But, Michigan Tech’s reach extends beyond teaching and research in the Keweenaw. In fall 2021, we met demand from our community partners by opening a satellite office in Traverse City. These efforts complement Michigan Tech’s existing partnerships with Northwestern Michigan College and collaborations with Traverse City’s K-12 educational system, to better meet the economic development needs of the region.

This is on top of employers’ growing demand for Michigan Tech graduates. Job placement rates six months post-graduation average 94 percent. Payscale reports midcareer earnings of $120,900 annually for Michigan Tech graduates. And hiring managers say many of their brightest engineers are from MTU.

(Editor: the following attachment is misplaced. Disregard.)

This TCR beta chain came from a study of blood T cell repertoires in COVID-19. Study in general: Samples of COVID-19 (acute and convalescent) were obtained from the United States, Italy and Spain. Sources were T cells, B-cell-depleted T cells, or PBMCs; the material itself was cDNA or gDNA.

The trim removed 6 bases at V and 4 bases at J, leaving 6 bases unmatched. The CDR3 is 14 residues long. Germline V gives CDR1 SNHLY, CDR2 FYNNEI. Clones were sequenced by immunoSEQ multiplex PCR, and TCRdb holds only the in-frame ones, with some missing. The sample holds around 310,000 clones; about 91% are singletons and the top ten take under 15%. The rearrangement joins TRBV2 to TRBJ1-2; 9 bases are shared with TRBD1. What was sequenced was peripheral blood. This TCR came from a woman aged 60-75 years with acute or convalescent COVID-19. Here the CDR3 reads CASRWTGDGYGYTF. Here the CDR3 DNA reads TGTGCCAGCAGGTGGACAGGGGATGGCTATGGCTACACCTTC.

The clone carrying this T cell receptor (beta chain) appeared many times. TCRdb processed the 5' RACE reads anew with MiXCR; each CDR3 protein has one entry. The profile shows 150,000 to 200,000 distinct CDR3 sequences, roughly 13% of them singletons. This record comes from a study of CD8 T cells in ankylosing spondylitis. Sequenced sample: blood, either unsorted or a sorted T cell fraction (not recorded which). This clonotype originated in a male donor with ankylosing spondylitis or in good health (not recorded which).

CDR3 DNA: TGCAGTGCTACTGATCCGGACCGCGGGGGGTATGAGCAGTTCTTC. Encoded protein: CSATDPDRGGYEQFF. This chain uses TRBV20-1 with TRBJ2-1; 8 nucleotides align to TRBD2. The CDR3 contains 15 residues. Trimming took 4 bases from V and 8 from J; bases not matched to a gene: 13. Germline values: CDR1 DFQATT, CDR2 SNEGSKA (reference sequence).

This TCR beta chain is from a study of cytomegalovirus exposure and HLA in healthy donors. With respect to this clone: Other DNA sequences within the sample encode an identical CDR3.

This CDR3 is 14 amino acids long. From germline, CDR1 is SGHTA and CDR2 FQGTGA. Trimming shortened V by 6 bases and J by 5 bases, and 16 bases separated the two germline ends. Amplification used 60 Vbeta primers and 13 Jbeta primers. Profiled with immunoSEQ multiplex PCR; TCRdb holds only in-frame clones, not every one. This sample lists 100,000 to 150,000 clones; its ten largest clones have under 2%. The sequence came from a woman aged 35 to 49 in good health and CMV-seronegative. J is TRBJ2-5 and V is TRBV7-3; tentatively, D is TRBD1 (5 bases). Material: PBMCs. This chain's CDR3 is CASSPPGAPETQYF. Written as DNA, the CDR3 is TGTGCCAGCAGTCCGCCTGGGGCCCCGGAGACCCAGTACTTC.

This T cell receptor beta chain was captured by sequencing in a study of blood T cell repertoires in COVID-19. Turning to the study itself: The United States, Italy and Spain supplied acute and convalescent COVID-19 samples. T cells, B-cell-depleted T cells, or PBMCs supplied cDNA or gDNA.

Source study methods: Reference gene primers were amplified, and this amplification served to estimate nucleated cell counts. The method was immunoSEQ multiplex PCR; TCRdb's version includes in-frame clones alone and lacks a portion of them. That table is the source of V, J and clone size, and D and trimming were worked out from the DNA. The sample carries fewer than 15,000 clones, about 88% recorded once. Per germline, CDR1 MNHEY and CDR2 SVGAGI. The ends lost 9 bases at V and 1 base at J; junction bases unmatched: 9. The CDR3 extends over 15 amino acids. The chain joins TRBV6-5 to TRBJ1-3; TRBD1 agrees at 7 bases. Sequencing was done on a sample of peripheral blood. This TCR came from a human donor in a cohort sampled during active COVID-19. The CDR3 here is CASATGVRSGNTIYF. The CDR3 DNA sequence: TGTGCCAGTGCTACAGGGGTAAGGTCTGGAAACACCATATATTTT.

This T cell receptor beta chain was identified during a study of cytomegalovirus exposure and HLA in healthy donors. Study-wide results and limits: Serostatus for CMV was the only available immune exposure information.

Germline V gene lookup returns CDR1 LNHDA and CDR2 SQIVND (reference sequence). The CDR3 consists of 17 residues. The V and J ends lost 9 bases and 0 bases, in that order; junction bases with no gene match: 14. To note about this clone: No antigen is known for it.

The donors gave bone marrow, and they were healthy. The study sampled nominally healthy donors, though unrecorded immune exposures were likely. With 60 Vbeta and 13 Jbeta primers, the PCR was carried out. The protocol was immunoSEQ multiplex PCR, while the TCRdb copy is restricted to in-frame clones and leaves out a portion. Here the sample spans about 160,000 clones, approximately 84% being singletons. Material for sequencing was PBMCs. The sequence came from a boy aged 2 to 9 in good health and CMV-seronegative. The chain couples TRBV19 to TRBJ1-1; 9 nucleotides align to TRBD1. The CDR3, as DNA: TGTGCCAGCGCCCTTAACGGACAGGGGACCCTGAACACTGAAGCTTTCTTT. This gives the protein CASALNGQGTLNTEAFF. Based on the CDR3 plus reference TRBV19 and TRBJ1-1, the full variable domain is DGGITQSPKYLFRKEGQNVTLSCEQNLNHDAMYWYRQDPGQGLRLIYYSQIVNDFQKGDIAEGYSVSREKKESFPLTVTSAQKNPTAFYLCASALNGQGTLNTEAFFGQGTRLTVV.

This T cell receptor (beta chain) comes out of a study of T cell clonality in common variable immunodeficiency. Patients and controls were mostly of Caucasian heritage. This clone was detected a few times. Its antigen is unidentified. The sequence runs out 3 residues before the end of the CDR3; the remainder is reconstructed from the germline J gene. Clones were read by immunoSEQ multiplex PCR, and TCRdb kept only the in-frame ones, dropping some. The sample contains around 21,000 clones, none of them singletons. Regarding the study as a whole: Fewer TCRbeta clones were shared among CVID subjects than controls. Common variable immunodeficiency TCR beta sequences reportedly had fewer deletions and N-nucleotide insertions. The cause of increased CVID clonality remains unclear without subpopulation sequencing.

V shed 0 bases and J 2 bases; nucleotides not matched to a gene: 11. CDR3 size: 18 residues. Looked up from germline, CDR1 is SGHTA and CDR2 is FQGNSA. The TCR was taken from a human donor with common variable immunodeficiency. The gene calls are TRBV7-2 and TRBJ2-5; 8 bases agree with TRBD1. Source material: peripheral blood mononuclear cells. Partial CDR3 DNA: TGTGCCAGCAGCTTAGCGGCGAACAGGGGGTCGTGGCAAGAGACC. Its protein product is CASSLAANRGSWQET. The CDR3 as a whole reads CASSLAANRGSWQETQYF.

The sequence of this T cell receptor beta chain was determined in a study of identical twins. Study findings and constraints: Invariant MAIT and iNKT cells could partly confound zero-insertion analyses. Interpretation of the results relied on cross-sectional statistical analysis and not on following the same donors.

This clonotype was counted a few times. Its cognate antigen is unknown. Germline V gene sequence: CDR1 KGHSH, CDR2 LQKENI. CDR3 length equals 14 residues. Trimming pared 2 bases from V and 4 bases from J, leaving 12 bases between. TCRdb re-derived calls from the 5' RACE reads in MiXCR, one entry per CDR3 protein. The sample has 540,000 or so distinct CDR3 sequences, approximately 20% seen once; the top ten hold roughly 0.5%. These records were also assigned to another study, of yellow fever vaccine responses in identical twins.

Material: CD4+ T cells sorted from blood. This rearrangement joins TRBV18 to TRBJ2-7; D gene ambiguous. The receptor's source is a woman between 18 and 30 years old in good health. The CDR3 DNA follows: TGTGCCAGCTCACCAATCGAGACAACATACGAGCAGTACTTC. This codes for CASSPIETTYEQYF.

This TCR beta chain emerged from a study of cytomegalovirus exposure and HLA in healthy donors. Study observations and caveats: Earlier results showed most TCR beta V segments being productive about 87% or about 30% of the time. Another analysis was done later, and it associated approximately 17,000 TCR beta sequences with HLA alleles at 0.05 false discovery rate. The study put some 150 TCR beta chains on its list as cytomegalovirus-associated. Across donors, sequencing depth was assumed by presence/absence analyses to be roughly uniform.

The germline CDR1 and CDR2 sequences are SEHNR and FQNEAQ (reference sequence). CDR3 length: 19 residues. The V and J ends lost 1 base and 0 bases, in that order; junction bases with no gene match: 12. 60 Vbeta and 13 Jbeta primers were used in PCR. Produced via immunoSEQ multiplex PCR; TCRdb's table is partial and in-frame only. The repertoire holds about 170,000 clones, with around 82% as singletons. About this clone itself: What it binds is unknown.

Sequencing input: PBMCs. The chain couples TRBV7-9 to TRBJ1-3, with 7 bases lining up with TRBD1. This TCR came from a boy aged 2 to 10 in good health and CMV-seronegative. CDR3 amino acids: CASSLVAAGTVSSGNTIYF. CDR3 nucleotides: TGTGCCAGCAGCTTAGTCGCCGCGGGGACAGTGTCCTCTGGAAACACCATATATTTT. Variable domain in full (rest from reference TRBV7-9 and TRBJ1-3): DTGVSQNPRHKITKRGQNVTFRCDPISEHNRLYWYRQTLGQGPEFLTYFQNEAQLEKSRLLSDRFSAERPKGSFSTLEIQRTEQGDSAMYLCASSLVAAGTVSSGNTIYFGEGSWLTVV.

Our graduates go on to become the world’s leading CEOs and business leaders. In 2021-22, our supporters graciously donated a near all-time high of $47.01 million—6.87 percent more than last year’s impressive total of $43.98 million and the second-largest fundraising year in MTU history. Their vote of confidence in our programs, students, and research supports our move into an era of growth for Michigan Tech.

As a result, our community and state will enjoy innovations that make life better through our Tech Forward research. Our campus community will enjoy the modern conveniences of updated facilities, classrooms, and technologies. Our students and faculty will reap the benefits of donor support through scholarships, professorships, endowed chairs, and other forms of philanthropy. And finally, we will all be part of a more inclusive and diverse community by growing our student and teaching populations.

The state of Michigan, our region, and our country should demand nothing less.